Fighting over fences. Organisational co-operation and reciprocal exchange between the Save Valley Conservancy and its neighbouring communities, Zimbabwe (2024)

Related Papers

Scientifica

Towards an Understanding of Conservation-Based Costs, Benefits, and Attitudes of Local People Living Adjacent to Save Valley Conservancy, Zimbabwe

Muboko, Never

Communities juxtaposed to protected areas (PAs) often disproportionally accrue the costs of conservation, but they can also receive benefits from the existence of a PA. The extent to which local communities benefit or incur costs as a result of residing next to PAs is of interest to conservationists and policy-makers. This study sought to understand the costs, benefits, and attitudes of local people living adjacent to Save Valley Conservancy (SVC), Zimbabwe. The purpose was to determine whether benefit and loss accrual has a bearing on the levels of illicit wildlife-based activities experienced in the SVC. Data were collected through a household questionnaire survey and key informant interviews from April to July 2014. A three-stage sampling was adopted: firstly, purposive sampling was employed to select wards adjacent to the SVC; secondly, random sampling was used to select villages within the selected wards; and thirdly, systematic sampling was used to select 71 household question...

View PDF

International Journal of Biodiversity Science, Ecosystem Services & Management

Beyond a single perspective to conservation relationships: exploring factors influencing protected area staff and local community relationships in Zimbabwe

2016 •

Muboko, Never

View PDF

Global Journal of Human-Social Science Research

‘Buried and Forgotten but Not Dead’: Reflections on ‘Ubuntu’ In Environmental Conservation in Southeastern Zimbabwe

2012 •

Munyaradzi Mawere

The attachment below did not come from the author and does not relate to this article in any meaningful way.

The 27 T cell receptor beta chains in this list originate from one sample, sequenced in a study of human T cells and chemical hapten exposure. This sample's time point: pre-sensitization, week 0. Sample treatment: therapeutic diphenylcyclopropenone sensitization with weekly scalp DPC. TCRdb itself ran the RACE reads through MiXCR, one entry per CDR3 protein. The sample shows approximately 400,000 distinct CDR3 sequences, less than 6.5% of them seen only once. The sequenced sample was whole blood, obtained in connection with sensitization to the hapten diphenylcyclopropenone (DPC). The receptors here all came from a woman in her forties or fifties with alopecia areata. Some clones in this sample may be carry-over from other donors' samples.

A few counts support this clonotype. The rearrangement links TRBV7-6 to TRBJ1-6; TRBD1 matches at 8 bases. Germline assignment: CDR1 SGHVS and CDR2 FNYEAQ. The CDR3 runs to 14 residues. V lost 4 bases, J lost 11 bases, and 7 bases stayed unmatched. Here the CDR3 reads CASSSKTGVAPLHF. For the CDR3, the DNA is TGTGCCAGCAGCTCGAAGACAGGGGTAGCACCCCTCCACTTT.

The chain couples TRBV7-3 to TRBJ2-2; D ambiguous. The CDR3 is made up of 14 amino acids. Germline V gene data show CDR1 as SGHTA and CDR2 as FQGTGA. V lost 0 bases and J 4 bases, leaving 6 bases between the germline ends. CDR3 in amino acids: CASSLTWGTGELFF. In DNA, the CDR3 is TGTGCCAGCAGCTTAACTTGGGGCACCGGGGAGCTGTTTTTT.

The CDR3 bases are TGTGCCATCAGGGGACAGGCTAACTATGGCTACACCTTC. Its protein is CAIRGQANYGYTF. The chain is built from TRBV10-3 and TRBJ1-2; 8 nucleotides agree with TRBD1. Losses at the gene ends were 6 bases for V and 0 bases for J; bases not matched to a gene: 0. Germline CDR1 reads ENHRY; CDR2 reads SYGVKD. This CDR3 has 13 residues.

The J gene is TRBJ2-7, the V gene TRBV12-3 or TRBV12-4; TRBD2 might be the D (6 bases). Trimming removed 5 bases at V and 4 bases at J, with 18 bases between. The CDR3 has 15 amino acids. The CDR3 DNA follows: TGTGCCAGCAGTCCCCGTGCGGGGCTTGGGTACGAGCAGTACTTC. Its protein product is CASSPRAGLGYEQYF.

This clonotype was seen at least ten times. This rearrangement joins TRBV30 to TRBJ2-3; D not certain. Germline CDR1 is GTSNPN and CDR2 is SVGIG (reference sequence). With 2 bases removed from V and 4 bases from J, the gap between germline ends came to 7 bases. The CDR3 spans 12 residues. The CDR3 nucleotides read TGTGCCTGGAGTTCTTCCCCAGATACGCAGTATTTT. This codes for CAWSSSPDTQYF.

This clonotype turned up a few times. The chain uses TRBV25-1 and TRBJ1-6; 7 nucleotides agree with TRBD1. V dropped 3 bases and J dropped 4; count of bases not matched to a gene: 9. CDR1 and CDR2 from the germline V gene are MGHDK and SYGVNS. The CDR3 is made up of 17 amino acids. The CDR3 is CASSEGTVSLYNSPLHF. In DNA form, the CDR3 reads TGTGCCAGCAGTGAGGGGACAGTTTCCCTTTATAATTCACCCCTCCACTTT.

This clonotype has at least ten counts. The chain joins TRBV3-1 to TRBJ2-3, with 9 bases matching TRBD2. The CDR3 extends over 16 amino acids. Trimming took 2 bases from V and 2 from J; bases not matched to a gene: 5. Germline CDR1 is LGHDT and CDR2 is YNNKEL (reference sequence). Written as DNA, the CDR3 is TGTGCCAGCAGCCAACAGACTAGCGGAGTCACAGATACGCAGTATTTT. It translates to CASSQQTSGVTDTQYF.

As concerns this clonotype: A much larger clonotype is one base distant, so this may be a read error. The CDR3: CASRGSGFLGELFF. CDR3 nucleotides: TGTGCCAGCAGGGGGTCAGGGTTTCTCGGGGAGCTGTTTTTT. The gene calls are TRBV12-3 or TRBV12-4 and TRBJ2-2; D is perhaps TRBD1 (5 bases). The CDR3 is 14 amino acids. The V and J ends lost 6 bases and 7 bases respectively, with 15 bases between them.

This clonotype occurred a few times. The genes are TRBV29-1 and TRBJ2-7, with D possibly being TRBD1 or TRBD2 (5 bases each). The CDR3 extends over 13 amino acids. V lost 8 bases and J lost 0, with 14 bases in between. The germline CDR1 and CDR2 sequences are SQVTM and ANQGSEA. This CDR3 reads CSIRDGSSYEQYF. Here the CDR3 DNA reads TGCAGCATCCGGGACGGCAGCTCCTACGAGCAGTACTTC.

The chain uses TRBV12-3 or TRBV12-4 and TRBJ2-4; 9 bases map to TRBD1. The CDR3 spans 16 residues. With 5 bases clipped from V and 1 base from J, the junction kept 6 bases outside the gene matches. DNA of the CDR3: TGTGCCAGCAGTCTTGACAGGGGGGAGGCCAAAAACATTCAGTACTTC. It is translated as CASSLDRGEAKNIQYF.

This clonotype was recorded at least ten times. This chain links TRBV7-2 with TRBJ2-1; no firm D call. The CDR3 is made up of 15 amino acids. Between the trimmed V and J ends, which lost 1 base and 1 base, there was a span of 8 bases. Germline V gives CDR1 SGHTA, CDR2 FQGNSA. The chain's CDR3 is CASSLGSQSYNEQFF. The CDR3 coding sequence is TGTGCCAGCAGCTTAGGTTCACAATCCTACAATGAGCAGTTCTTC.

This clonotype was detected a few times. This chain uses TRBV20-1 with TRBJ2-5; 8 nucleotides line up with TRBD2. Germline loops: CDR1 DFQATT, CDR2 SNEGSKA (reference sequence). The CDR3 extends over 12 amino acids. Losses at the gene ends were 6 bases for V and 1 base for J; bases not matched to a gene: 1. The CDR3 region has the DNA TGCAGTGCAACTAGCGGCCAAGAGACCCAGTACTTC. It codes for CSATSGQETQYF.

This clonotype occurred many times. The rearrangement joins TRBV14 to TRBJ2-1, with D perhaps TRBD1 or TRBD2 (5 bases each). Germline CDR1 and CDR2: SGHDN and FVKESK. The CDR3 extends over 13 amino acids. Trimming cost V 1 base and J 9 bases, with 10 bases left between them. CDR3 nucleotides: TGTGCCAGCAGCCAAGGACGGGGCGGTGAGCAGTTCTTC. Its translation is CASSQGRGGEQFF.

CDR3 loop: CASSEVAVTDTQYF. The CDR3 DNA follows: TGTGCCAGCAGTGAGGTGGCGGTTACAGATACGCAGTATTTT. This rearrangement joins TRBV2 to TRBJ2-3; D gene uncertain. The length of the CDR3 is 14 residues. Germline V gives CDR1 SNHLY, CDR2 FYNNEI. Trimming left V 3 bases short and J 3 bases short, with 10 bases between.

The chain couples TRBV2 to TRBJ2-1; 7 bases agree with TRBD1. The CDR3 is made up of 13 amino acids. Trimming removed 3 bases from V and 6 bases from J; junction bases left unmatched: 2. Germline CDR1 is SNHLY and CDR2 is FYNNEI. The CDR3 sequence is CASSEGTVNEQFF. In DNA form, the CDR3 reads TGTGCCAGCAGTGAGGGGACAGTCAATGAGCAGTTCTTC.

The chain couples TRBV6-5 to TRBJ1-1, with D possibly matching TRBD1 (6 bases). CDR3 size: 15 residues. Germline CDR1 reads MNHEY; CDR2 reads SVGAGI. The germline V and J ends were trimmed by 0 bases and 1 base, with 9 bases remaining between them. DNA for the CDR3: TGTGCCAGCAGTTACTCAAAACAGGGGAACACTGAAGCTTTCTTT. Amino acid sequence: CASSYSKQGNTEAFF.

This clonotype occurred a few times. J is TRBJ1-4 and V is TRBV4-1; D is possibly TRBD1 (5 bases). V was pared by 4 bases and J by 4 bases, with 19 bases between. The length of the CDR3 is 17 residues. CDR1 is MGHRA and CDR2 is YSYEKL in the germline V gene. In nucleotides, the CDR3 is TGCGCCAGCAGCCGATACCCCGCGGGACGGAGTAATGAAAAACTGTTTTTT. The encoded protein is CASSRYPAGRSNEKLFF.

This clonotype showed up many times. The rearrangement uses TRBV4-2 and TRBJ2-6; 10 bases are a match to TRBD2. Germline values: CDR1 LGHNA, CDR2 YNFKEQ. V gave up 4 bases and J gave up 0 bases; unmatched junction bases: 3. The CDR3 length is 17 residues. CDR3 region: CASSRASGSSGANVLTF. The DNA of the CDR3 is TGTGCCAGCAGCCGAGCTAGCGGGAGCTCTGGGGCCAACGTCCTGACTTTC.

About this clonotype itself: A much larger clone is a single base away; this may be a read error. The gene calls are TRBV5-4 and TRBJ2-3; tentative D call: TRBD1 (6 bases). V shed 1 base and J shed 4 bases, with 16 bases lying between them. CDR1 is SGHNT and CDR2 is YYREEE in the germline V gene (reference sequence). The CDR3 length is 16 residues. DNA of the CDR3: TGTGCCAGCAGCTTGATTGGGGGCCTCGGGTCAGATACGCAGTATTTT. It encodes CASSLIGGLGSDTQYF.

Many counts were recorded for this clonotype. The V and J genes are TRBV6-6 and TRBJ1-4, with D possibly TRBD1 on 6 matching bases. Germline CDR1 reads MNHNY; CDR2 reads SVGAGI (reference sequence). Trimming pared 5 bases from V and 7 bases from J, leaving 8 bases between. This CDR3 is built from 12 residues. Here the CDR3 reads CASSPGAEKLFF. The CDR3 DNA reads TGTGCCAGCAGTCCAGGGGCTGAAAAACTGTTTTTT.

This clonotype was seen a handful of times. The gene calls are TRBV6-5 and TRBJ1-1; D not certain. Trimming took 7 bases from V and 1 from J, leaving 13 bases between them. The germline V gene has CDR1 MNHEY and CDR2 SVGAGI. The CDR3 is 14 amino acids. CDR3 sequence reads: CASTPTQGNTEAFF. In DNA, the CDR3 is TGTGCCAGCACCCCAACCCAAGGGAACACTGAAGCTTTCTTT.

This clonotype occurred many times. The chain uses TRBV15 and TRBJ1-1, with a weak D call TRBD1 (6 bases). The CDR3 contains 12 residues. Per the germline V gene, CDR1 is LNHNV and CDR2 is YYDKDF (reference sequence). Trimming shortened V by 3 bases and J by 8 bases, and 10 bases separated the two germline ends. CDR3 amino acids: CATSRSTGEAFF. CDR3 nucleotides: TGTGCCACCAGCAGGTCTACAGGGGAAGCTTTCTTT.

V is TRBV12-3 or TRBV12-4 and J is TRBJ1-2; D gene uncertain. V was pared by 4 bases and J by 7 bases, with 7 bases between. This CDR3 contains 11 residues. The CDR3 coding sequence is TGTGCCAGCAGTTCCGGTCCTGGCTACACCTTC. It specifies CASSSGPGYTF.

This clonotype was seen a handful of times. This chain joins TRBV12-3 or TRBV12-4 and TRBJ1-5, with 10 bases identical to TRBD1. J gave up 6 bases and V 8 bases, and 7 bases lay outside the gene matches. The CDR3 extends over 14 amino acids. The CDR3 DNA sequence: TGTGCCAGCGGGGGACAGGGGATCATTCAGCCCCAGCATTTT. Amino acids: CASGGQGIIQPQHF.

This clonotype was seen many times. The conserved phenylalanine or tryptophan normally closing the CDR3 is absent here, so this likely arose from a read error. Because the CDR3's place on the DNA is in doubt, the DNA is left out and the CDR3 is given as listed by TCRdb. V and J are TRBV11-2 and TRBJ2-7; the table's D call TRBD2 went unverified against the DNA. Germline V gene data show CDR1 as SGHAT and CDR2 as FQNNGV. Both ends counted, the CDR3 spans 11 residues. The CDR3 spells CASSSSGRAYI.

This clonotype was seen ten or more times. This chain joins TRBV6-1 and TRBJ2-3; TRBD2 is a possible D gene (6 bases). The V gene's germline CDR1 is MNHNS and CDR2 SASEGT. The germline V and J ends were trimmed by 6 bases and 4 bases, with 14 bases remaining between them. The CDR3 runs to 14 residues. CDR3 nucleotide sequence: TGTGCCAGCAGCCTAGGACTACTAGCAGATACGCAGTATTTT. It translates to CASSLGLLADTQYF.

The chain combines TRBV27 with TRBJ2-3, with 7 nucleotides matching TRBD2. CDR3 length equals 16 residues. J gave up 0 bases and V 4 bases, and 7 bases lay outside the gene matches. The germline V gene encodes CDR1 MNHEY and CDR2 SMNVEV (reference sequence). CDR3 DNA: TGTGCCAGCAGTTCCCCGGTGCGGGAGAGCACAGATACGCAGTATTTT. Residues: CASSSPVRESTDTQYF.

The subject of ubuntu has taken a central stage in academic research on Africa in recent years. In Zimbabwe as in Africa in general, academics and researchers have tussled with various aspects of this subject, with most research emphasizing the contribution of ubuntu in business, education, healthy, philosophy and legal systems. Ramose (1999), Teffo (1995) and Shutte 2001, for example, explore the importance of ubuntu in African philosophy, especially in areas such as morality/ethics, epistemology, logic and metaphysics. Mbigi and Maree (1995), Goduka and Swadener (1999) and Prinsolo (1995) focus on the value of ubuntu in business, education and healthy fraternity respectively. Still other studies (Cornell ny; Sindane 1995) have exported the concept of ubuntu into legal systems and politics. Surprisingly, insignificant attention has been devoted to exploring the value of ubuntu in environmental conservation. This paper examines the extent to which since time immemorial, ubuntu helpe...

View PDF

www.iiste.org

" Bone of Contention?: Implications of Environmental Management on Conservation of Natural Resources in Zimbabwe

2018 •

Munyaradzi A Dzvimbo

This paper examines the implications of environmental management on conservation of natural resources. It further explores environmental management and conservation programmes which have been implemented by many other countries of the Global South (GS) as a management approach that can bring positive outcomes in sustainable resource management. This paper further interrogates the management regime which represents a change from centralised methods which were previously applied. Zimbabwe has been a fore runner and a pioneer of this approach in the South. Many initiatives have been employed to bring resource governance to the citizenry. It is notable that there has been a remarkable success registered by two such initiatives, the Communal Areas Management Programme for Indigenous Resources (CAMPFIRE) and Environmental Management Authority (EMA). However, the same cannot be said of other conservation projects in rural and resettlement areas in Zimbabwe. Data was collected using qualitative methods, descriptive analysis involving focus group discussions with community members and in-depth interviews with community leaders and key stakeholders.